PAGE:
Statement from National Endowment for the Humanities on the Death of Jill Ker Conway

Jill Ker Conway and President Obama, National Humanities Medals, July 10, 2013
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Jill Ker Conway and President Obama, National Humanities Medals, July 10, 2013

(June 5, 2018)

WASHINGTON, D.C.  — The National Endowment for the Humanities (NEH) mourns the passing of historian and memoirist Jill Ker Conway, who died June 1.  A 2012 National Humanities Medalist,Conway was a trailblazer who, in 1975, became the first woman to serve as president of Smith College. “She paved the way for two generations of women pioneers in academia through her leadership and scholarship,” said Jon Parrish Peede, NEH Chairman.

During the height of the women’s movement, Conway focused on what she called “matters of central importance in women’s lives.” In her decade-long tenure at Smith, Conway launched academic programs in engineering, comparative literature, and women’s studies, and she started the Smith Management Program (now Smith Executive Education) for women executives and the Ada Comstock Scholars Program for women beyond traditional college age. As she told Humanities magazine when she was named a Medalist, Conway pushed for better athletic facilities at Smith because leadership skills can be developed by playing competitive team sports, “where you can be beaten over and over again” and then get up and “win the next time.”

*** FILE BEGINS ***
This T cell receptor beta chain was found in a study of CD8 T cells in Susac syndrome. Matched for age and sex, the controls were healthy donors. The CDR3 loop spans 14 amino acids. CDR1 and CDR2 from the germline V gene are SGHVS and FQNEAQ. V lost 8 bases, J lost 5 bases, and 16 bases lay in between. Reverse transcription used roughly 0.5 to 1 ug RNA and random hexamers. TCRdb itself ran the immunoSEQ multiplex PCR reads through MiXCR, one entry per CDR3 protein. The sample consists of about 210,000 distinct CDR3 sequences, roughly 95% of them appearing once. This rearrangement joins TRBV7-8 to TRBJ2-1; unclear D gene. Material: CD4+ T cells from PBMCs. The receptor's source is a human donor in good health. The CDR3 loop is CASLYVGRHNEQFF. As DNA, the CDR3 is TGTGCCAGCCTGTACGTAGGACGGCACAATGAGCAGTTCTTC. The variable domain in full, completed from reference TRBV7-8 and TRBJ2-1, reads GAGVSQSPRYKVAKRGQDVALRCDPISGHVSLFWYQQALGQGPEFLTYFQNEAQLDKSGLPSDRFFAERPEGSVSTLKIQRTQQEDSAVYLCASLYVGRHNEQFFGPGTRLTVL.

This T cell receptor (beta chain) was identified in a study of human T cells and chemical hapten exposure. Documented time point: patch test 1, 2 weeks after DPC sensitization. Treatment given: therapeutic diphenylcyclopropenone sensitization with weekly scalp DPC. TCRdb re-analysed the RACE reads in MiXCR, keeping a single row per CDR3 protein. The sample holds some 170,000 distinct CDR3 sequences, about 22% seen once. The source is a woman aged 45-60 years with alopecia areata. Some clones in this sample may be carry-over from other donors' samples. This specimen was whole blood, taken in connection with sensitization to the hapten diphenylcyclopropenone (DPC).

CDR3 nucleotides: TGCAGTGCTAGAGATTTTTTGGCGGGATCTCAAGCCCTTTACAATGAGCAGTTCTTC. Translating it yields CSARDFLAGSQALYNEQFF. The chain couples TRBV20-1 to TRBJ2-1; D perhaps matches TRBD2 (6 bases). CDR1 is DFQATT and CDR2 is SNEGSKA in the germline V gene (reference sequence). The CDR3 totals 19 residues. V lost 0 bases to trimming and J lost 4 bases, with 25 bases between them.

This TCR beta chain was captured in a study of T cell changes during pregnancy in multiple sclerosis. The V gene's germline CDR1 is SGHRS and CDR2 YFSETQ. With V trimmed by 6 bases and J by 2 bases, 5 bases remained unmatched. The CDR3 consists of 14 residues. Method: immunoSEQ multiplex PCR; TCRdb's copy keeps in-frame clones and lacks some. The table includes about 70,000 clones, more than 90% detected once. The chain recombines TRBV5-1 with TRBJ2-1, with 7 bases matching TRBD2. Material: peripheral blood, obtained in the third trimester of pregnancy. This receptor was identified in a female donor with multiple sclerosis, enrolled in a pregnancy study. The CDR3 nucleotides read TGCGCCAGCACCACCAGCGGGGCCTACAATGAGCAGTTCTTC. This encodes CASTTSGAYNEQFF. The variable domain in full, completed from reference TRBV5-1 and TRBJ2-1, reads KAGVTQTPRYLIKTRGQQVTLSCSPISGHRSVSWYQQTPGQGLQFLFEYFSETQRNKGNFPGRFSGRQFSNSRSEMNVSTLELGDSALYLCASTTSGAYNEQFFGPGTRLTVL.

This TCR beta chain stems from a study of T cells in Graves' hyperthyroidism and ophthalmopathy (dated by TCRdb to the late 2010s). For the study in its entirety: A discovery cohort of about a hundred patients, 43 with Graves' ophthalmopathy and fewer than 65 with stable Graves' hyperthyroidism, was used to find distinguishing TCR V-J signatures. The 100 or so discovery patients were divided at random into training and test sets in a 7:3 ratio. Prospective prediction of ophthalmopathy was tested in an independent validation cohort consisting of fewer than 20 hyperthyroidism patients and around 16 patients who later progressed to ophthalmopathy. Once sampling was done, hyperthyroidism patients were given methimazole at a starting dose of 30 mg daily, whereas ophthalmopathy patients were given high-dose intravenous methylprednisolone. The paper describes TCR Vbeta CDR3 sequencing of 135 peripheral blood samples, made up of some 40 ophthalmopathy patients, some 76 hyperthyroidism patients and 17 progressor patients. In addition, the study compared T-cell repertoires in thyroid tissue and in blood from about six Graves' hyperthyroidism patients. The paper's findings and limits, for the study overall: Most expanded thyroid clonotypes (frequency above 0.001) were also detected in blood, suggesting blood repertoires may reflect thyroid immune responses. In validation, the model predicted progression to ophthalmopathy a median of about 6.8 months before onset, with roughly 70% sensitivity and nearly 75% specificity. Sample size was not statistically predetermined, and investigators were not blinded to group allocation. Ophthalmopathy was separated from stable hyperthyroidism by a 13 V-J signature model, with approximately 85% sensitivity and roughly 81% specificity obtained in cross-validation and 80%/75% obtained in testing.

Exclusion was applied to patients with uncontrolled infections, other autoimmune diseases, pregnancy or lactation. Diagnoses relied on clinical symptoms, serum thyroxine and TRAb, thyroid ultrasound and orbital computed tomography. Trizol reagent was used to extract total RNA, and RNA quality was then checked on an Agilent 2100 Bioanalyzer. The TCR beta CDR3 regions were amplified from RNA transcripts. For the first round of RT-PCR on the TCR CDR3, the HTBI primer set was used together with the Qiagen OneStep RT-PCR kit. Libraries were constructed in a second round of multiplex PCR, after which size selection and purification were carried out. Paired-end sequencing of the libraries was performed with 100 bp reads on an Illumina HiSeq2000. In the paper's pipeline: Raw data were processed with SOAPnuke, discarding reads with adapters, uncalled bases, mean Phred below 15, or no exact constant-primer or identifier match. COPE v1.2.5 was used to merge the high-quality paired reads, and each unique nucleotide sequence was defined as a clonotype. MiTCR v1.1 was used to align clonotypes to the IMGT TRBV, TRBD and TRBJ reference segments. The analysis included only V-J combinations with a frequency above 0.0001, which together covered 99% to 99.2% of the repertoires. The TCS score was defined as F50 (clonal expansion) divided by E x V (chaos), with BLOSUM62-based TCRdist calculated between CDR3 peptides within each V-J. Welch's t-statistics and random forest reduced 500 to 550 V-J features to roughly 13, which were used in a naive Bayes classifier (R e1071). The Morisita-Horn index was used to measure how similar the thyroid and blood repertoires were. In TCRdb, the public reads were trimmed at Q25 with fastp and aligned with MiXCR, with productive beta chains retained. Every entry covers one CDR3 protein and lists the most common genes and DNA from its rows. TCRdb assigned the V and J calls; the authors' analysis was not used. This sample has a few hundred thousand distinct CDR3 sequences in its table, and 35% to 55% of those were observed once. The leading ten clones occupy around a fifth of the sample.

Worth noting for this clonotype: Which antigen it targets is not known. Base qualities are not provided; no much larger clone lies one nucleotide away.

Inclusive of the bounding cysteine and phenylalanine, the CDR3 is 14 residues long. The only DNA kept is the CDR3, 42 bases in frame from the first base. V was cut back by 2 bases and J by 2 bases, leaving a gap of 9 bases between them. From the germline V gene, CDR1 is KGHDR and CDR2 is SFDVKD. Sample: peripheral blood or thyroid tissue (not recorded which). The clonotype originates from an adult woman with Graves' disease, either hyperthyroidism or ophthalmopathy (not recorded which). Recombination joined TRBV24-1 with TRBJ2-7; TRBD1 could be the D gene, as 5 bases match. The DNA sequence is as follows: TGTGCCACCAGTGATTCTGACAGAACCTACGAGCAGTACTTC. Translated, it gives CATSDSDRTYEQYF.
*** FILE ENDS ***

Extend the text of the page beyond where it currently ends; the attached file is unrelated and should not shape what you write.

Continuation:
Conway came of academic age before women’s studies was considered a genuine area of scholarship. Ignoring that view, Conway studied women reformers, including Jane Addams. Her research works—among them The Female Experience in Eighteenth and Nineteenth-Century America: A Guide to the History of American Women (1982), with Linda Kealey and Janet E. Schulte, Learning About Women: Gender, Politics, and Power (1989), with Susan C. Bourque and Joan W. Scott, and When Memory Speaks (1998)—offer insight into the ways women have narrated their lives.

Many Americans will remember Conway for her memoirs: The Road from CoorainTrue North, and A Woman’s Education. In Coorain, a poignant recollection of growing up in Australia’s outback, Conway explored loss and tragedy and her dawning realization that she was meant to live the life of the mind. True North and A Woman’s Education took readers through the early days of Conway’s academic life at Harvard University and the burgeoning of her desire to lead.

After leaving Smith, Conway served on the board of a number of organizations, including Nike, Merrill Lynch, and the John F. Kennedy Presidential Library and Museum, and she focused on alleviating homelessness, particularly of veterans, and on environmental issues.

Conway once said that she “was a woman who wanted to do serious work and have it make a difference.”  She succeeded.